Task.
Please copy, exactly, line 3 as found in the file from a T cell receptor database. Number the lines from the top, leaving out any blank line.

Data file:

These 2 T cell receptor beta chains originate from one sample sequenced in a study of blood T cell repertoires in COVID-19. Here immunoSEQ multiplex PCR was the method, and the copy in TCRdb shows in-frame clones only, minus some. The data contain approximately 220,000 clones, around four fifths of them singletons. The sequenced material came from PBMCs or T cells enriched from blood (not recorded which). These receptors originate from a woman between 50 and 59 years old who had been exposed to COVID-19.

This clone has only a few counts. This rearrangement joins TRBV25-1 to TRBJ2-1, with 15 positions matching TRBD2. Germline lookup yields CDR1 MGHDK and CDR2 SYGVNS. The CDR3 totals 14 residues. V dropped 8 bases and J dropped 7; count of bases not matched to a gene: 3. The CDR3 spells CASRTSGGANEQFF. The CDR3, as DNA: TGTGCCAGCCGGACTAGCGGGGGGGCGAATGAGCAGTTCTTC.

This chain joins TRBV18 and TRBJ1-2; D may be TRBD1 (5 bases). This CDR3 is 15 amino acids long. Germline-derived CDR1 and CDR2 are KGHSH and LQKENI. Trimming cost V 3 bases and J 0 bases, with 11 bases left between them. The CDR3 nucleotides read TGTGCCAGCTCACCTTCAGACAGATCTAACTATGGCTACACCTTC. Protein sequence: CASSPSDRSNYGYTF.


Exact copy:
This chain joins TRBV18 and TRBJ1-2; D may be TRBD1 (5 bases). This CDR3 is 15 amino acids long. Germline-derived CDR1 and CDR2 are KGHSH and LQKENI. Trimming cost V 3 bases and J 0 bases, with 11 bases left between them. The CDR3 nucleotides read TGTGCCAGCTCACCTTCAGACAGATCTAACTATGGCTACACCTTC. Protein sequence: CASSPSDRSNYGYTF.